She looked around suspiciously, squinting at passersby with a wary disapproval. And I started to think, “Oh, please, please, please, let her look at Abe’s face in just that way!” I began, as covertly as I could, taking photographs of her and the statue — wishing and hoping all the while. At the twelfth exposure, not only did the moment I prayed for arrive, but something else, entirely unforeseen and felicitous, had happened in the meantime. Four pigeons had settled on the corners of the concrete plateau, surrounding Lincoln and his sour companion. So, at the moment when I got the desired image, it also featured those avian sentinels, witnesses to the less-than-happy encounter.
(For a better view of this photograph, see my website at: http://www.lawrenceruss.com/index/C0000HrILmRgUq4A/G00004_tcloQpRik/I00006jzaFm0FQaw
I voted for Barack Obama in two presidential elections. In my hopefulness, I’d been struck by his admiration for Lincoln, and by my sense, a sense shared by many other people, that Obama, too, had uncommon intelligence and uncommon concern for his fellow humans. In the end, I think that most of us who supported him are disappointed that his Presidency didn’t come to more. Yes, some of us think that he should have realized sooner what intransigent selfishness and malice he faced from Republicans, and that he should have confronted them with the central issues of “economic inequality” more directly and forcefully. But we can’t justly blame him for the ruthlessness and heedlessness of his opposition. Sitting on the sidelines, we can’t know if and how he might have accomplished more of what we wanted. And we can’t know the pain, frustration, and sorrowing disbelief that he must have suffered while trying to swim against a terribly cold and unrelenting tide.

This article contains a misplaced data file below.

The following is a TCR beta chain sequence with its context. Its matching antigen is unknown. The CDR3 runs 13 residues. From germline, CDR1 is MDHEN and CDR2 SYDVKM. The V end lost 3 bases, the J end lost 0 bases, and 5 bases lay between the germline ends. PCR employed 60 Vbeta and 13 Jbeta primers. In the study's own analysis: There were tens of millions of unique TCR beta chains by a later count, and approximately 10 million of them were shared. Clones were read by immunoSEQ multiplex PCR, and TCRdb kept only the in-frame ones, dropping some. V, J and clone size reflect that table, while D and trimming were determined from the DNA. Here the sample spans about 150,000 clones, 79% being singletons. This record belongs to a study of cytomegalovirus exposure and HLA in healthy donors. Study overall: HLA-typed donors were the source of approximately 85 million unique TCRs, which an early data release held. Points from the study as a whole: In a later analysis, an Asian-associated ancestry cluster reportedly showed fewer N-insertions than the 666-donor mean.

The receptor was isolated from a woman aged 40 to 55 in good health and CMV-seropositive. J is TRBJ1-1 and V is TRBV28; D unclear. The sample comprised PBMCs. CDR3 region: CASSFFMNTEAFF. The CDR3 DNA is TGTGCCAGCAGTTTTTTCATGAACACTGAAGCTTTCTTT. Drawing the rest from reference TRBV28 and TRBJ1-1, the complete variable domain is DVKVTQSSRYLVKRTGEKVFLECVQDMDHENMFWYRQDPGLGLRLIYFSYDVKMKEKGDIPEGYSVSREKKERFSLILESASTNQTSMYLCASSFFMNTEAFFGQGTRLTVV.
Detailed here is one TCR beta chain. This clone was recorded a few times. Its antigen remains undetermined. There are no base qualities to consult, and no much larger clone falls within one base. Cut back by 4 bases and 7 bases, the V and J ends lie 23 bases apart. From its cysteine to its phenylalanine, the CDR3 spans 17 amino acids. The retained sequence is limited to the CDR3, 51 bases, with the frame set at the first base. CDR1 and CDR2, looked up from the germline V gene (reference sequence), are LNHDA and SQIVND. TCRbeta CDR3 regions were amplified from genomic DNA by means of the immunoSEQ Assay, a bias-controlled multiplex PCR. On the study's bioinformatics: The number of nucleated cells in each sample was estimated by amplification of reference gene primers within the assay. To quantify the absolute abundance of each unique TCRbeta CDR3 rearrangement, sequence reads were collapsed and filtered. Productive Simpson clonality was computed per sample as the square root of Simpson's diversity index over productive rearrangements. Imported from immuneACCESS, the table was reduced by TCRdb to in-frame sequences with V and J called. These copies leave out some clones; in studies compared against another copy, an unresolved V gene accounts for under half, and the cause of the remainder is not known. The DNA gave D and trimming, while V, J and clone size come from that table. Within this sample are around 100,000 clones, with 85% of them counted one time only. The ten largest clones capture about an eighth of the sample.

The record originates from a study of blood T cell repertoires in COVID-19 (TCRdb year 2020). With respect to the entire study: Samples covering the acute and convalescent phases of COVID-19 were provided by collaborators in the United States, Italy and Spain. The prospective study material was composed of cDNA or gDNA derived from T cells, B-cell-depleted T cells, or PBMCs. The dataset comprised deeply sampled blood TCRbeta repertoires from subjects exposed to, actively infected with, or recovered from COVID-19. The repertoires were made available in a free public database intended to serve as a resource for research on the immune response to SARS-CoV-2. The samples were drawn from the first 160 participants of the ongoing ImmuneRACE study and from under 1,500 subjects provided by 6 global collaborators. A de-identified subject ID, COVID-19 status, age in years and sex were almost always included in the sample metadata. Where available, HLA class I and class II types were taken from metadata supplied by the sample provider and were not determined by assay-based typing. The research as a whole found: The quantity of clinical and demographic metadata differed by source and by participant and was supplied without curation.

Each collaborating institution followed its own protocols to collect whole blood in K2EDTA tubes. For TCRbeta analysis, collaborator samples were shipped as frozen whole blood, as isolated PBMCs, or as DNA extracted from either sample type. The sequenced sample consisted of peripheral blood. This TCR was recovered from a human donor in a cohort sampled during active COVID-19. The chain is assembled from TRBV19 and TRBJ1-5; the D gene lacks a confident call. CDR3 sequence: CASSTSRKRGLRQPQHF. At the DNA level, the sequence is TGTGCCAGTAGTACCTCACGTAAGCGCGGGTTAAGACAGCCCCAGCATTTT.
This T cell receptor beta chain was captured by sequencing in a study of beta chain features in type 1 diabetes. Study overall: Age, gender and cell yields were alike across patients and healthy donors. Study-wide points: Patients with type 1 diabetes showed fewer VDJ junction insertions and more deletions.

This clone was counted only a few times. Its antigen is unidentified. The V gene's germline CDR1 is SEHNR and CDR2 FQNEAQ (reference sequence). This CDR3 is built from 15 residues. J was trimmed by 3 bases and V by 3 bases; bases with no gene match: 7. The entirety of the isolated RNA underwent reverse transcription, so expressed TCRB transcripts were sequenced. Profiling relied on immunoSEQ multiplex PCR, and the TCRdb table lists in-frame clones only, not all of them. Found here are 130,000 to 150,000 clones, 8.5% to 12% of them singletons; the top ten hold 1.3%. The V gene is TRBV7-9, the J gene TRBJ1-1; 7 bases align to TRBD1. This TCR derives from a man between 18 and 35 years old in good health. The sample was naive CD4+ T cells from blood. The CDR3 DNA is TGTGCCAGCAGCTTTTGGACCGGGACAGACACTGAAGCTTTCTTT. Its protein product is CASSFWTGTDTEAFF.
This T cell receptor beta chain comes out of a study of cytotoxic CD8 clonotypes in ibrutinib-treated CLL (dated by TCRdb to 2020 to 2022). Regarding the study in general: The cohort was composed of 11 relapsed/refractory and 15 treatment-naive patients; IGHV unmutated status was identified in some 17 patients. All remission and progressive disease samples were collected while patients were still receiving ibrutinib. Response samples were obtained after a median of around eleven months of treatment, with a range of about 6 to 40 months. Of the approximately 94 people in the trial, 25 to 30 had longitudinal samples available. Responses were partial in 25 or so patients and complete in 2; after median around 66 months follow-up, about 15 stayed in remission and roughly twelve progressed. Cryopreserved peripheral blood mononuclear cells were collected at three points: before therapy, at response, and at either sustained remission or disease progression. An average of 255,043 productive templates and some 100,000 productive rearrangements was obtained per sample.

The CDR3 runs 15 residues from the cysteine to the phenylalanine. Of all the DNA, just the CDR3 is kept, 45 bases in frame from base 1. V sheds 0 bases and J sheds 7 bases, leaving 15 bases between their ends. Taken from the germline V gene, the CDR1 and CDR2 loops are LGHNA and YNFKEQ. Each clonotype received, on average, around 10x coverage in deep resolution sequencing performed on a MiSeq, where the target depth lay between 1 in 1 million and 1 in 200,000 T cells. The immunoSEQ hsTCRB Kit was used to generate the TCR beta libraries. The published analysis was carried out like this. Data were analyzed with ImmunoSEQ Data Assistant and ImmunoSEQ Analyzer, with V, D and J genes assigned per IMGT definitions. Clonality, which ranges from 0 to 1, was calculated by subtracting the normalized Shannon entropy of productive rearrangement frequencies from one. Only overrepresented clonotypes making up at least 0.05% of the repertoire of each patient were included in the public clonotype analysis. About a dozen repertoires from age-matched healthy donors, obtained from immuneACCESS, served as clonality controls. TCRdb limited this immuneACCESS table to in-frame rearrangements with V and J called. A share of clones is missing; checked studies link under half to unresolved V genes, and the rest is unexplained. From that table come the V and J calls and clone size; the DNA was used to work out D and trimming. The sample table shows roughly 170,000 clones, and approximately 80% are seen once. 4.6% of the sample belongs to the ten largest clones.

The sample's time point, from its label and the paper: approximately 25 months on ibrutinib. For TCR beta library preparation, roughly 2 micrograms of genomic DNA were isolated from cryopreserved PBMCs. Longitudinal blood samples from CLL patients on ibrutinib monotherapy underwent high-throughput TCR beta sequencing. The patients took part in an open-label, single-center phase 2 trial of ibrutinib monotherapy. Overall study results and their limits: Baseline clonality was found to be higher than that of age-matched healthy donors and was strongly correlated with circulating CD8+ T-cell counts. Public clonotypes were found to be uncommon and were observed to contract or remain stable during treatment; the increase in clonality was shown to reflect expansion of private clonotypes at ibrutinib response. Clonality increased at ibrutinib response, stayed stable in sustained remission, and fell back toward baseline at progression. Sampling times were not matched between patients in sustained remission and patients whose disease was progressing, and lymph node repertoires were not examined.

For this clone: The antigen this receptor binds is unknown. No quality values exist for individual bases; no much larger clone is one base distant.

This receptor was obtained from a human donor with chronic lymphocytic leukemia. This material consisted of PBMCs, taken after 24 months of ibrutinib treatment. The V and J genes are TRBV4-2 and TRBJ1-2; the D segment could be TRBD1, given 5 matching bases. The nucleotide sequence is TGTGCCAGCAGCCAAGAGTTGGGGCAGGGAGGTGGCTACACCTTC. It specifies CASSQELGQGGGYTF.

What I do believe is this: that part of what thwarted Mr. Obama as President, in addition to the racism, the unconscionable greed, and the lust for partisan power, was that so many people are blind to honest virtue when they see it. They’ve strayed so far from it, and society and its media have cast it in such a disdainful and worldly light that when people meet earnest good will, they frequently view it as weakness, simple-mindedness, or deceitful posturing. Too many people just could not believe, given his seeming difference from them, that Obama did not wish to cause them harm. Suspicion and projected selfishness faced our all-too-soon-to-be-former President whenever he came to the public square.
For his wonderful collection of short, imaginative poems from world literature, called The Sea and the Honeycomb, Robert Bly rewrote Frances Desmore’s translation of a Chippewa poem. And I think that it’s crucial to notice, in these days of promoting esteem for a misconceived and egotistical “self,” that the poem’s last line does not read “I am flying”:
Sometimes I walk about pitying myself,
and all the time
I am being carried on great winds across the sky.
I drove by the site late one day and took a few photos for my final-stretch planning. After dinner, when I looked at the photos on my computer, I did a troubled double-take. In the few days since I got the property owner’s consent, the very tree whose “pose” I intended my wife to imitate had disappeared.
Perhaps the owner had thought that the trunk was so close to breaking that it would be a hazard for us. In fact, on the day of the shoot, as I was setting up, he came out to talk for a couple of minutes and warned me that the trees were not in sound shape and might have to be taken down, so we should be careful.
I have to say that my experience, and my trust in God’s will and the gifts of the Tao, give me decent equanimity about such turns, knowing that however they first appear, they can lead to something better than what I’d planned. As I believe this one did.
I got the idea that I might also try having my wife kneel in an attitude of prayer or supplication for the photos. After all, those were not exactly friendly-looking trees in that yard. Part of my sense of the desired image had to do with the brutish look of those trees, and the brutish nature of our world, which in turn made me think of Moses’ statement that during his exile in the land of Midian he had been “a stranger in a strange land.” It struck me, looking at the remaining trees, that a kneeling posture would more closely mirror their verticality.
The Unforeseen apparently took this as an invitation to make still further improvements on my scheme. Not only had I not planned on the alternate pose for my model, but I didn’t anticipate that when we tried the kneeling poses, a wind would rise to blow her hair sideways and to make her move her head and hands a bit during a few exposures, so that. Seeing them later, I would feel that those effects had given my wife’s appearance an added sense of urgency or distress, which I believed was affecting.